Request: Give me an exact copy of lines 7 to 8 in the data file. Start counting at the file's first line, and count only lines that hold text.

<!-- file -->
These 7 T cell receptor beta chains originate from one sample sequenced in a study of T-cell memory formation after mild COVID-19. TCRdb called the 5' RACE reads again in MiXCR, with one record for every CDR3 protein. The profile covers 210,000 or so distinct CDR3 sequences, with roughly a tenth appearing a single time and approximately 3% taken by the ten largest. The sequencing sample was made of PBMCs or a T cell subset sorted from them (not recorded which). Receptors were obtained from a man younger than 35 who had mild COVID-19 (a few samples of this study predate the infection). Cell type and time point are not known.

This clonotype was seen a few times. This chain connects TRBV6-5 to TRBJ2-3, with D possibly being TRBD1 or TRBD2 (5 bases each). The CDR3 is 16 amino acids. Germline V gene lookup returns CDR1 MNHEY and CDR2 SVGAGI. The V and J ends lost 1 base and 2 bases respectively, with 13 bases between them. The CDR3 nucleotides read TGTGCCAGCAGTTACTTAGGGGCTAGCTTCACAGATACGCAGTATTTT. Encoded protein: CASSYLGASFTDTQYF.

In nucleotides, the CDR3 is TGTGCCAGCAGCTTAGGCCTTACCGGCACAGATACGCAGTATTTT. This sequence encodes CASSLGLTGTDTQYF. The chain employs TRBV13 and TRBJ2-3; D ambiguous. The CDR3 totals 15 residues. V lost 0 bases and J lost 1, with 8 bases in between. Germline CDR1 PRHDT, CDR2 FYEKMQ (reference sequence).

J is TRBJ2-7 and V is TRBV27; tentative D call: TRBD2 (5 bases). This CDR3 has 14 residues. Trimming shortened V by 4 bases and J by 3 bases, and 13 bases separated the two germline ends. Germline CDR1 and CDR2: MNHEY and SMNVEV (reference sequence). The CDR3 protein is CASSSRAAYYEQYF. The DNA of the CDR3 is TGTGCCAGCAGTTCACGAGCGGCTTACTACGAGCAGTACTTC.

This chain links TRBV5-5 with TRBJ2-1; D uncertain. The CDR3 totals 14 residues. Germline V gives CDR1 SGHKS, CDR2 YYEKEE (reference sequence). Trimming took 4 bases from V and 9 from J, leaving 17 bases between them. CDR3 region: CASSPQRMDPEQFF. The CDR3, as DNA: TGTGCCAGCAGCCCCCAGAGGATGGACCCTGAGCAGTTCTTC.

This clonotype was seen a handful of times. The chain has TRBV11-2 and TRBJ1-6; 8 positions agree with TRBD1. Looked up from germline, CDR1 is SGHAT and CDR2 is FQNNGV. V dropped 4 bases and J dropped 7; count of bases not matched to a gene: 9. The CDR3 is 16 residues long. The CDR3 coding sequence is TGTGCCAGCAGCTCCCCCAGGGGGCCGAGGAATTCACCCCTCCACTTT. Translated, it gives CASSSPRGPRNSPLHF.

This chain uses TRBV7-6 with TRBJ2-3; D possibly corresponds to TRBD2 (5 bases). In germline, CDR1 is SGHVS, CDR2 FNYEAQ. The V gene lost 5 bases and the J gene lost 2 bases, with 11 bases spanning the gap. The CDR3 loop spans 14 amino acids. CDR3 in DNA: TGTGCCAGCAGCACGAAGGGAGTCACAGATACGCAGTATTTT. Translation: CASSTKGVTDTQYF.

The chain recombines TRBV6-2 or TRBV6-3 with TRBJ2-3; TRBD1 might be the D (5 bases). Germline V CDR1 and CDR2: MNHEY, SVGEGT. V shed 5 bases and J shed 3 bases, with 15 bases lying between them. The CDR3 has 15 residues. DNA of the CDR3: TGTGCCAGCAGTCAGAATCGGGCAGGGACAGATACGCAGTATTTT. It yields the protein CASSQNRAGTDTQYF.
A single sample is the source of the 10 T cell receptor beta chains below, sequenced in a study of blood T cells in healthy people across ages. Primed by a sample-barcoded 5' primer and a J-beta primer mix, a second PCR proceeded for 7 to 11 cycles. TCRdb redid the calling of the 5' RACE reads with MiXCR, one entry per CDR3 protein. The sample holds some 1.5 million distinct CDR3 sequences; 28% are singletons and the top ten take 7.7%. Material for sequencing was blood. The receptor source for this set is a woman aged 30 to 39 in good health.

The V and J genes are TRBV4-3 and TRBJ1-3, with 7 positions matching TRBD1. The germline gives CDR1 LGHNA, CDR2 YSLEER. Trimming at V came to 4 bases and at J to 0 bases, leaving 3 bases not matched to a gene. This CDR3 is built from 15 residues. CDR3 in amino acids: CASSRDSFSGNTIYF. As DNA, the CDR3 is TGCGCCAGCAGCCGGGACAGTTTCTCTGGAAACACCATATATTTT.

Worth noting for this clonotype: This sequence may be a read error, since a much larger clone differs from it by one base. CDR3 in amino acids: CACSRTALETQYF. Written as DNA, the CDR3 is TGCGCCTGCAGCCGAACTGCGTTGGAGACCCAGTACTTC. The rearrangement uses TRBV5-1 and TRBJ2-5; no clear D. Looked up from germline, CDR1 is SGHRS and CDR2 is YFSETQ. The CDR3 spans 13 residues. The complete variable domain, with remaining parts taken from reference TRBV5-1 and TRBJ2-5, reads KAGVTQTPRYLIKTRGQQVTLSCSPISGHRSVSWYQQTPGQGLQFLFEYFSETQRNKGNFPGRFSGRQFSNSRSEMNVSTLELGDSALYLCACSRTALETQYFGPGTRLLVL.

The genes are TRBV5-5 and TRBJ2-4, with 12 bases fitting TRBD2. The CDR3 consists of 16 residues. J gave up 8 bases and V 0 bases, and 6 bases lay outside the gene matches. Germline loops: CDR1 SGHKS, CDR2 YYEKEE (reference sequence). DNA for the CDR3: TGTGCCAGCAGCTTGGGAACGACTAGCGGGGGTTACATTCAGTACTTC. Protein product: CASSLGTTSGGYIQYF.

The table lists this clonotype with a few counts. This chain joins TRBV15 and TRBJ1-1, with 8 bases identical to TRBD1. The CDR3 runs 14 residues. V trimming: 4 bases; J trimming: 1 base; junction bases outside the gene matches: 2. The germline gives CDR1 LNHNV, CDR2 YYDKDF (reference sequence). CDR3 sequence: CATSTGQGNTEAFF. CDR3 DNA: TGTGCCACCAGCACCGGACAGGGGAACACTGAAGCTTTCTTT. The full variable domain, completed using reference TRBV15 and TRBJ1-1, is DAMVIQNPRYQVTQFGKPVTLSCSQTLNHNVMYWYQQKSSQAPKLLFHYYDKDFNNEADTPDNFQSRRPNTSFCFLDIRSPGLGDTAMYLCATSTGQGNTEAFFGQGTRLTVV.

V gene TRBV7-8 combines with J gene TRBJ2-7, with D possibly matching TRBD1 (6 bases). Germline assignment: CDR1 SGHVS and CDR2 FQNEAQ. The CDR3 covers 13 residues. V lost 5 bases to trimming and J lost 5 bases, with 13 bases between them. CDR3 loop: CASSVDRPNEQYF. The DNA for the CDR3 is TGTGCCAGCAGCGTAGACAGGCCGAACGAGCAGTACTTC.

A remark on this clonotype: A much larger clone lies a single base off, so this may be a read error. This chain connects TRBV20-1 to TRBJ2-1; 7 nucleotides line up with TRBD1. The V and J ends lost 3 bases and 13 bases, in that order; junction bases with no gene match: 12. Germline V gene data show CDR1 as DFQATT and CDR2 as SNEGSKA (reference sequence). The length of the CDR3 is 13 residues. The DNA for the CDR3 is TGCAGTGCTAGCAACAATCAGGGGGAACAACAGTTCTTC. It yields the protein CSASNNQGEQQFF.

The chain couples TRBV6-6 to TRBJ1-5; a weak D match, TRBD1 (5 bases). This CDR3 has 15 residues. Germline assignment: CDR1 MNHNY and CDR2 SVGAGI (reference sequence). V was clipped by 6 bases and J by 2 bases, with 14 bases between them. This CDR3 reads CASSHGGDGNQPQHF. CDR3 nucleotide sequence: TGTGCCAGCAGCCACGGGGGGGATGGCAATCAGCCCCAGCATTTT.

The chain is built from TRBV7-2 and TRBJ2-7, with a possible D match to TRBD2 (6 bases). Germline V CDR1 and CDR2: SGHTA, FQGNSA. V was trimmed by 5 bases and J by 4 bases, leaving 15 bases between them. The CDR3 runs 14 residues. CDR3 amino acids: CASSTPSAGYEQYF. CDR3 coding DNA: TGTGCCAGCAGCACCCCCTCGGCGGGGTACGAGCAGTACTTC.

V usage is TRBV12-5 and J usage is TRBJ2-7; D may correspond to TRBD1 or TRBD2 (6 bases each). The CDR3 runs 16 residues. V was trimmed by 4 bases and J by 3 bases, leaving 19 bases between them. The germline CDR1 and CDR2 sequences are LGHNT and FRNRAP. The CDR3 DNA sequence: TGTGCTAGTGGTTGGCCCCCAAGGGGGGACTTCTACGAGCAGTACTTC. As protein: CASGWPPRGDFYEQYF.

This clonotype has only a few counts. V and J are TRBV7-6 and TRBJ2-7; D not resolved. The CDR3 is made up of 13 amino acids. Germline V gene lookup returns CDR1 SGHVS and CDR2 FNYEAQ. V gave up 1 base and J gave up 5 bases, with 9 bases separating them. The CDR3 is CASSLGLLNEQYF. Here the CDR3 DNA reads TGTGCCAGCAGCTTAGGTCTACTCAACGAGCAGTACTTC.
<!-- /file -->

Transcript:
This chain uses TRBV7-6 with TRBJ2-3; D possibly corresponds to TRBD2 (5 bases). In germline, CDR1 is SGHVS, CDR2 FNYEAQ. The V gene lost 5 bases and the J gene lost 2 bases, with 11 bases spanning the gap. The CDR3 loop spans 14 amino acids. CDR3 in DNA: TGTGCCAGCAGCACGAAGGGAGTCACAGATACGCAGTATTTT. Translation: CASSTKGVTDTQYF.

The chain recombines TRBV6-2 or TRBV6-3 with TRBJ2-3; TRBD1 might be the D (5 bases). Germline V CDR1 and CDR2: MNHEY, SVGEGT. V shed 5 bases and J shed 3 bases, with 15 bases lying between them. The CDR3 has 15 residues. DNA of the CDR3: TGTGCCAGCAGTCAGAATCGGGCAGGGACAGATACGCAGTATTTT. It yields the protein CASSQNRAGTDTQYF.